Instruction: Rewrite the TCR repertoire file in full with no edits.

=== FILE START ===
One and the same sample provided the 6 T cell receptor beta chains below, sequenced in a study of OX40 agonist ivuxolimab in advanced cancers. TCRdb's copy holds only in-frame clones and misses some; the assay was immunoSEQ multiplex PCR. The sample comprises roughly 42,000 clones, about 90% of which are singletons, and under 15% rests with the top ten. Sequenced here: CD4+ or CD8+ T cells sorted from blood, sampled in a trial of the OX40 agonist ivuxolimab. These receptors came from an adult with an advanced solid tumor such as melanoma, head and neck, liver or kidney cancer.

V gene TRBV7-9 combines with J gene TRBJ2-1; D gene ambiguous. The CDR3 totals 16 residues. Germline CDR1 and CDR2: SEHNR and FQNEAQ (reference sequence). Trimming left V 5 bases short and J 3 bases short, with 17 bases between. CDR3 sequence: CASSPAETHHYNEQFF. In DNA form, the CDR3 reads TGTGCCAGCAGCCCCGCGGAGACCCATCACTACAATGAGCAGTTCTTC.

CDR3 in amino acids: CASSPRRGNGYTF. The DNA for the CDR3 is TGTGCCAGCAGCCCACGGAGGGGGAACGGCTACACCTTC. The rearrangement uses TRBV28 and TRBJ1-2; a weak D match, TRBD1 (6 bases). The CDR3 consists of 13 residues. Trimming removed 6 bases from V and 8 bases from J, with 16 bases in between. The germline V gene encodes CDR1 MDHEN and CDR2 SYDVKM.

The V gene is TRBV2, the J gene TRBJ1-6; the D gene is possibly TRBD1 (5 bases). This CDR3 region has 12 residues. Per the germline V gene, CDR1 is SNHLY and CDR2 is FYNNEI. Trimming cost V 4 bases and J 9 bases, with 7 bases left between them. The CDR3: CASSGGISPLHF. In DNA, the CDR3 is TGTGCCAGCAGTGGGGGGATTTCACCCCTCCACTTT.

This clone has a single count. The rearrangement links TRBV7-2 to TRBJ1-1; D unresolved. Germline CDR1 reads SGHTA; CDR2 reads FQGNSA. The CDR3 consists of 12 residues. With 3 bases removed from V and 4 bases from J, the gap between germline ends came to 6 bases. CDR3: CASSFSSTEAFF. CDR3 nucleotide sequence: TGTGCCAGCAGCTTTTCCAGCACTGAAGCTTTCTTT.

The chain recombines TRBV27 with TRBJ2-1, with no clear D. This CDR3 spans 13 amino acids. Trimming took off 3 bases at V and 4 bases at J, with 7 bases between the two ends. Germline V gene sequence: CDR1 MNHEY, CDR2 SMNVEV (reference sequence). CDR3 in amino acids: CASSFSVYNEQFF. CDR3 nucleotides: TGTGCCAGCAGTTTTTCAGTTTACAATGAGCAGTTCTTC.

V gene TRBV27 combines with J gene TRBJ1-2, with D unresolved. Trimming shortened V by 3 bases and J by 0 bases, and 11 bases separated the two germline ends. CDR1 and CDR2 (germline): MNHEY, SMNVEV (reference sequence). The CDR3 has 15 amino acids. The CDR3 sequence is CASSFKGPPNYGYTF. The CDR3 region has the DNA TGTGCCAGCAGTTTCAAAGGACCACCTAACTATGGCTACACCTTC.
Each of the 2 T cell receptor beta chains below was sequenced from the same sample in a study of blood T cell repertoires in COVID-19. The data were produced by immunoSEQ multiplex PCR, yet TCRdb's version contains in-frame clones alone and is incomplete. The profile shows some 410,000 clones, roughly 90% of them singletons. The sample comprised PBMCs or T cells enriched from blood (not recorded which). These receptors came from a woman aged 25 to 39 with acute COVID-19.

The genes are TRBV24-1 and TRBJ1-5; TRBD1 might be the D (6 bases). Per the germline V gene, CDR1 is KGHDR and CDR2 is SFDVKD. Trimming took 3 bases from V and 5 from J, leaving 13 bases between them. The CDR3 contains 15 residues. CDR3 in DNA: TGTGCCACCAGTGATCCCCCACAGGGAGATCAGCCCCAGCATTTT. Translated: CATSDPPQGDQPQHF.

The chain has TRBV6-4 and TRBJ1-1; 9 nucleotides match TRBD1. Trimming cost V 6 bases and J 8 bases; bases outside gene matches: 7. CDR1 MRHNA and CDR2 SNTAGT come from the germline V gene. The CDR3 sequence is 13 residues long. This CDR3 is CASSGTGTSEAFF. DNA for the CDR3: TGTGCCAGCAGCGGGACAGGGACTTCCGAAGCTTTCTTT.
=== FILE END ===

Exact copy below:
One and the same sample provided the 6 T cell receptor beta chains below, sequenced in a study of OX40 agonist ivuxolimab in advanced cancers. TCRdb's copy holds only in-frame clones and misses some; the assay was immunoSEQ multiplex PCR. The sample comprises roughly 42,000 clones, about 90% of which are singletons, and under 15% rests with the top ten. Sequenced here: CD4+ or CD8+ T cells sorted from blood, sampled in a trial of the OX40 agonist ivuxolimab. These receptors came from an adult with an advanced solid tumor such as melanoma, head and neck, liver or kidney cancer.

V gene TRBV7-9 combines with J gene TRBJ2-1; D gene ambiguous. The CDR3 totals 16 residues. Germline CDR1 and CDR2: SEHNR and FQNEAQ (reference sequence). Trimming left V 5 bases short and J 3 bases short, with 17 bases between. CDR3 sequence: CASSPAETHHYNEQFF. In DNA form, the CDR3 reads TGTGCCAGCAGCCCCGCGGAGACCCATCACTACAATGAGCAGTTCTTC.

CDR3 in amino acids: CASSPRRGNGYTF. The DNA for the CDR3 is TGTGCCAGCAGCCCACGGAGGGGGAACGGCTACACCTTC. The rearrangement uses TRBV28 and TRBJ1-2; a weak D match, TRBD1 (6 bases). The CDR3 consists of 13 residues. Trimming removed 6 bases from V and 8 bases from J, with 16 bases in between. The germline V gene encodes CDR1 MDHEN and CDR2 SYDVKM.

The V gene is TRBV2, the J gene TRBJ1-6; the D gene is possibly TRBD1 (5 bases). This CDR3 region has 12 residues. Per the germline V gene, CDR1 is SNHLY and CDR2 is FYNNEI. Trimming cost V 4 bases and J 9 bases, with 7 bases left between them. The CDR3: CASSGGISPLHF. In DNA, the CDR3 is TGTGCCAGCAGTGGGGGGATTTCACCCCTCCACTTT.

This clone has a single count. The rearrangement links TRBV7-2 to TRBJ1-1; D unresolved. Germline CDR1 reads SGHTA; CDR2 reads FQGNSA. The CDR3 consists of 12 residues. With 3 bases removed from V and 4 bases from J, the gap between germline ends came to 6 bases. CDR3: CASSFSSTEAFF. CDR3 nucleotide sequence: TGTGCCAGCAGCTTTTCCAGCACTGAAGCTTTCTTT.

The chain recombines TRBV27 with TRBJ2-1, with no clear D. This CDR3 spans 13 amino acids. Trimming took off 3 bases at V and 4 bases at J, with 7 bases between the two ends. Germline V gene sequence: CDR1 MNHEY, CDR2 SMNVEV (reference sequence). CDR3 in amino acids: CASSFSVYNEQFF. CDR3 nucleotides: TGTGCCAGCAGTTTTTCAGTTTACAATGAGCAGTTCTTC.

V gene TRBV27 combines with J gene TRBJ1-2, with D unresolved. Trimming shortened V by 3 bases and J by 0 bases, and 11 bases separated the two germline ends. CDR1 and CDR2 (germline): MNHEY, SMNVEV (reference sequence). The CDR3 has 15 amino acids. The CDR3 sequence is CASSFKGPPNYGYTF. The CDR3 region has the DNA TGTGCCAGCAGTTTCAAAGGACCACCTAACTATGGCTACACCTTC.
Each of the 2 T cell receptor beta chains below was sequenced from the same sample in a study of blood T cell repertoires in COVID-19. The data were produced by immunoSEQ multiplex PCR, yet TCRdb's version contains in-frame clones alone and is incomplete. The profile shows some 410,000 clones, roughly 90% of them singletons. The sample comprised PBMCs or T cells enriched from blood (not recorded which). These receptors came from a woman aged 25 to 39 with acute COVID-19.

The genes are TRBV24-1 and TRBJ1-5; TRBD1 might be the D (6 bases). Per the germline V gene, CDR1 is KGHDR and CDR2 is SFDVKD. Trimming took 3 bases from V and 5 from J, leaving 13 bases between them. The CDR3 contains 15 residues. CDR3 in DNA: TGTGCCACCAGTGATCCCCCACAGGGAGATCAGCCCCAGCATTTT. Translated: CATSDPPQGDQPQHF.

The chain has TRBV6-4 and TRBJ1-1; 9 nucleotides match TRBD1. Trimming cost V 6 bases and J 8 bases; bases outside gene matches: 7. CDR1 MRHNA and CDR2 SNTAGT come from the germline V gene. The CDR3 sequence is 13 residues long. This CDR3 is CASSGTGTSEAFF. DNA for the CDR3: TGTGCCAGCAGCGGGACAGGGACTTCCGAAGCTTTCTTT.